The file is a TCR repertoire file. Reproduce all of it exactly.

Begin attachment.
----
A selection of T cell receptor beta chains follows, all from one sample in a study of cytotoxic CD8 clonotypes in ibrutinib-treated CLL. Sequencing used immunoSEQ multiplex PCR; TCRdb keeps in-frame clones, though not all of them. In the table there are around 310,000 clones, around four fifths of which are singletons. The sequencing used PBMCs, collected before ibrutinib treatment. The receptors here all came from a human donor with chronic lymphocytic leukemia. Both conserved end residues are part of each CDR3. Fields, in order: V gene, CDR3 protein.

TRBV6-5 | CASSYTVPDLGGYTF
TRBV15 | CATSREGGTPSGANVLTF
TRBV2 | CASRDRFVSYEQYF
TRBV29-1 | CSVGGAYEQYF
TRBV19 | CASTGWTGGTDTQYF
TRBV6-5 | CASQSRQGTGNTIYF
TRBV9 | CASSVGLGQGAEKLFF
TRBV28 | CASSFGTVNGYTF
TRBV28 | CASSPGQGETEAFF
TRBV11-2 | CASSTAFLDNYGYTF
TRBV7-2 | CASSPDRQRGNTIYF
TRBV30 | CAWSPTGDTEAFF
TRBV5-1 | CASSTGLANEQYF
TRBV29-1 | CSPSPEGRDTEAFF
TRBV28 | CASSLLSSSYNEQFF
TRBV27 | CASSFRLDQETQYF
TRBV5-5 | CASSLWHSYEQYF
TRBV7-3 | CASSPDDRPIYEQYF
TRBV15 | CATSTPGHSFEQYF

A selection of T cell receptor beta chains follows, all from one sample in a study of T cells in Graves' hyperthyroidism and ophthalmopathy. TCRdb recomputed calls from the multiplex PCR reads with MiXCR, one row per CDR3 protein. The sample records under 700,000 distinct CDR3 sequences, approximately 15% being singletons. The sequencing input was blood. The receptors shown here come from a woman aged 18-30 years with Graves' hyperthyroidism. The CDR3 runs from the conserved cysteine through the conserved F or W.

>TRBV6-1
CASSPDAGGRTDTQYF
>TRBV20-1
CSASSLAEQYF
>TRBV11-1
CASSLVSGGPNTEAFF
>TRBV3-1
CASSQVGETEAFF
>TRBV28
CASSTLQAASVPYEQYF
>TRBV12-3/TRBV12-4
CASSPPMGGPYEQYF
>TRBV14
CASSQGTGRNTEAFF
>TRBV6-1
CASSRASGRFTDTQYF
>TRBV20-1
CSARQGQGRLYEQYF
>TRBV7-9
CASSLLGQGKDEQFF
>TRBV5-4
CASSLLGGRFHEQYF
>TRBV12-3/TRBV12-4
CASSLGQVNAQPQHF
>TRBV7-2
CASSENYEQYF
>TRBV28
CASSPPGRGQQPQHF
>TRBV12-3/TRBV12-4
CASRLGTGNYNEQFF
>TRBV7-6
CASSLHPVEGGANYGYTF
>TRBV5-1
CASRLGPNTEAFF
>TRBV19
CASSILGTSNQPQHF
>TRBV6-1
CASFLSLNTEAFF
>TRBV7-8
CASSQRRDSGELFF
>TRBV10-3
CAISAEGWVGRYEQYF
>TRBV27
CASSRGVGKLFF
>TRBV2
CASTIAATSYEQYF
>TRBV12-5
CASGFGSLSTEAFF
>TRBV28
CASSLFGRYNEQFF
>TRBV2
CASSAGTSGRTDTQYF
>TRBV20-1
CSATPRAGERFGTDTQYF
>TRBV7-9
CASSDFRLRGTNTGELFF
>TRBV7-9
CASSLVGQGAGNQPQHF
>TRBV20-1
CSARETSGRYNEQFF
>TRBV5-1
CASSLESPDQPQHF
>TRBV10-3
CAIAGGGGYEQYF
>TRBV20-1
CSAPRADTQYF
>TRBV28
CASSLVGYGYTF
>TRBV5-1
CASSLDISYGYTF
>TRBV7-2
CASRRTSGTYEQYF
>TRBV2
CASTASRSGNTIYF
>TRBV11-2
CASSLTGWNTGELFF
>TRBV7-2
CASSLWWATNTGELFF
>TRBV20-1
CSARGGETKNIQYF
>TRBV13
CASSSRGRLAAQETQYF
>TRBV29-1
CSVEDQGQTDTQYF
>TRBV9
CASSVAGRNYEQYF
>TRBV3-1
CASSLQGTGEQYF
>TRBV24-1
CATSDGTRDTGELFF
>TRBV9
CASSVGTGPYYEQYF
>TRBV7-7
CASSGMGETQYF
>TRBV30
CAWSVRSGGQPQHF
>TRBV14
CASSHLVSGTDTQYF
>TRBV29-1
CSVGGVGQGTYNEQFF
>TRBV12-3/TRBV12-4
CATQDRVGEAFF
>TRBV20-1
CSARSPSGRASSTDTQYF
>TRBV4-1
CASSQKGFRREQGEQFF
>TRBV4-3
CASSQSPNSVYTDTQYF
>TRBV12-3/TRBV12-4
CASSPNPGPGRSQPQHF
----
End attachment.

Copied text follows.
A selection of T cell receptor beta chains follows, all from one sample in a study of cytotoxic CD8 clonotypes in ibrutinib-treated CLL. Sequencing used immunoSEQ multiplex PCR; TCRdb keeps in-frame clones, though not all of them. In the table there are around 310,000 clones, around four fifths of which are singletons. The sequencing used PBMCs, collected before ibrutinib treatment. The receptors here all came from a human donor with chronic lymphocytic leukemia. Both conserved end residues are part of each CDR3. Fields, in order: V gene, CDR3 protein.

TRBV6-5 | CASSYTVPDLGGYTF
TRBV15 | CATSREGGTPSGANVLTF
TRBV2 | CASRDRFVSYEQYF
TRBV29-1 | CSVGGAYEQYF
TRBV19 | CASTGWTGGTDTQYF
TRBV6-5 | CASQSRQGTGNTIYF
TRBV9 | CASSVGLGQGAEKLFF
TRBV28 | CASSFGTVNGYTF
TRBV28 | CASSPGQGETEAFF
TRBV11-2 | CASSTAFLDNYGYTF
TRBV7-2 | CASSPDRQRGNTIYF
TRBV30 | CAWSPTGDTEAFF
TRBV5-1 | CASSTGLANEQYF
TRBV29-1 | CSPSPEGRDTEAFF
TRBV28 | CASSLLSSSYNEQFF
TRBV27 | CASSFRLDQETQYF
TRBV5-5 | CASSLWHSYEQYF
TRBV7-3 | CASSPDDRPIYEQYF
TRBV15 | CATSTPGHSFEQYF

A selection of T cell receptor beta chains follows, all from one sample in a study of T cells in Graves' hyperthyroidism and ophthalmopathy. TCRdb recomputed calls from the multiplex PCR reads with MiXCR, one row per CDR3 protein. The sample records under 700,000 distinct CDR3 sequences, approximately 15% being singletons. The sequencing input was blood. The receptors shown here come from a woman aged 18-30 years with Graves' hyperthyroidism. The CDR3 runs from the conserved cysteine through the conserved F or W.

>TRBV6-1
CASSPDAGGRTDTQYF
>TRBV20-1
CSASSLAEQYF
>TRBV11-1
CASSLVSGGPNTEAFF
>TRBV3-1
CASSQVGETEAFF
>TRBV28
CASSTLQAASVPYEQYF
>TRBV12-3/TRBV12-4
CASSPPMGGPYEQYF
>TRBV14
CASSQGTGRNTEAFF
>TRBV6-1
CASSRASGRFTDTQYF
>TRBV20-1
CSARQGQGRLYEQYF
>TRBV7-9
CASSLLGQGKDEQFF
>TRBV5-4
CASSLLGGRFHEQYF
>TRBV12-3/TRBV12-4
CASSLGQVNAQPQHF
>TRBV7-2
CASSENYEQYF
>TRBV28
CASSPPGRGQQPQHF
>TRBV12-3/TRBV12-4
CASRLGTGNYNEQFF
>TRBV7-6
CASSLHPVEGGANYGYTF
>TRBV5-1
CASRLGPNTEAFF
>TRBV19
CASSILGTSNQPQHF
>TRBV6-1
CASFLSLNTEAFF
>TRBV7-8
CASSQRRDSGELFF
>TRBV10-3
CAISAEGWVGRYEQYF
>TRBV27
CASSRGVGKLFF
>TRBV2
CASTIAATSYEQYF
>TRBV12-5
CASGFGSLSTEAFF
>TRBV28
CASSLFGRYNEQFF
>TRBV2
CASSAGTSGRTDTQYF
>TRBV20-1
CSATPRAGERFGTDTQYF
>TRBV7-9
CASSDFRLRGTNTGELFF
>TRBV7-9
CASSLVGQGAGNQPQHF
>TRBV20-1
CSARETSGRYNEQFF
>TRBV5-1
CASSLESPDQPQHF
>TRBV10-3
CAIAGGGGYEQYF
>TRBV20-1
CSAPRADTQYF
>TRBV28
CASSLVGYGYTF
>TRBV5-1
CASSLDISYGYTF
>TRBV7-2
CASRRTSGTYEQYF
>TRBV2
CASTASRSGNTIYF
>TRBV11-2
CASSLTGWNTGELFF
>TRBV7-2
CASSLWWATNTGELFF
>TRBV20-1
CSARGGETKNIQYF
>TRBV13
CASSSRGRLAAQETQYF
>TRBV29-1
CSVEDQGQTDTQYF
>TRBV9
CASSVAGRNYEQYF
>TRBV3-1
CASSLQGTGEQYF
>TRBV24-1
CATSDGTRDTGELFF
>TRBV9
CASSVGTGPYYEQYF
>TRBV7-7
CASSGMGETQYF
>TRBV30
CAWSVRSGGQPQHF
>TRBV14
CASSHLVSGTDTQYF
>TRBV29-1
CSVGGVGQGTYNEQFF
>TRBV12-3/TRBV12-4
CATQDRVGEAFF
>TRBV20-1
CSARSPSGRASSTDTQYF
>TRBV4-1
CASSQKGFRREQGEQFF
>TRBV4-3
CASSQSPNSVYTDTQYF
>TRBV12-3/TRBV12-4
CASSPNPGPGRSQPQHF